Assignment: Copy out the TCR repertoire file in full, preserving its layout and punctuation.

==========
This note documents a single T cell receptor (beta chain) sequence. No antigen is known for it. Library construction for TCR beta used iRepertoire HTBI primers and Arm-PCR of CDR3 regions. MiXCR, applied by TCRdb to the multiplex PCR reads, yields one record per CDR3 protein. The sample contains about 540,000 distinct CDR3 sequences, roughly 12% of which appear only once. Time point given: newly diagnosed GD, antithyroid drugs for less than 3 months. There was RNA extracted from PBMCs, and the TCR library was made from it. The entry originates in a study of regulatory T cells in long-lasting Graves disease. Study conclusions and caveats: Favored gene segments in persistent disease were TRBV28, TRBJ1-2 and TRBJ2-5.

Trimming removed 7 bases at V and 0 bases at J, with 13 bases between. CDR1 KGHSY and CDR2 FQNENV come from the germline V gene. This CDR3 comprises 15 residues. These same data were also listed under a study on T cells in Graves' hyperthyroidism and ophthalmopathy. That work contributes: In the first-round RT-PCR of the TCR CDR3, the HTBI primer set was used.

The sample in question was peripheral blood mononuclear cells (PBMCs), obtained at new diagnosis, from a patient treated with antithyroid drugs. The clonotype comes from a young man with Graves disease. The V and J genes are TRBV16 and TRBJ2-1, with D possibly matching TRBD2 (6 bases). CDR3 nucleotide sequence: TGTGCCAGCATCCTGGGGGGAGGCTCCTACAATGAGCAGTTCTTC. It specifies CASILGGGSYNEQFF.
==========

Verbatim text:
This note documents a single T cell receptor (beta chain) sequence. No antigen is known for it. Library construction for TCR beta used iRepertoire HTBI primers and Arm-PCR of CDR3 regions. MiXCR, applied by TCRdb to the multiplex PCR reads, yields one record per CDR3 protein. The sample contains about 540,000 distinct CDR3 sequences, roughly 12% of which appear only once. Time point given: newly diagnosed GD, antithyroid drugs for less than 3 months. There was RNA extracted from PBMCs, and the TCR library was made from it. The entry originates in a study of regulatory T cells in long-lasting Graves disease. Study conclusions and caveats: Favored gene segments in persistent disease were TRBV28, TRBJ1-2 and TRBJ2-5.

Trimming removed 7 bases at V and 0 bases at J, with 13 bases between. CDR1 KGHSY and CDR2 FQNENV come from the germline V gene. This CDR3 comprises 15 residues. These same data were also listed under a study on T cells in Graves' hyperthyroidism and ophthalmopathy. That work contributes: In the first-round RT-PCR of the TCR CDR3, the HTBI primer set was used.

The sample in question was peripheral blood mononuclear cells (PBMCs), obtained at new diagnosis, from a patient treated with antithyroid drugs. The clonotype comes from a young man with Graves disease. The V and J genes are TRBV16 and TRBJ2-1, with D possibly matching TRBD2 (6 bases). CDR3 nucleotide sequence: TGTGCCAGCATCCTGGGGGGAGGCTCCTACAATGAGCAGTTCTTC. It specifies CASILGGGSYNEQFF.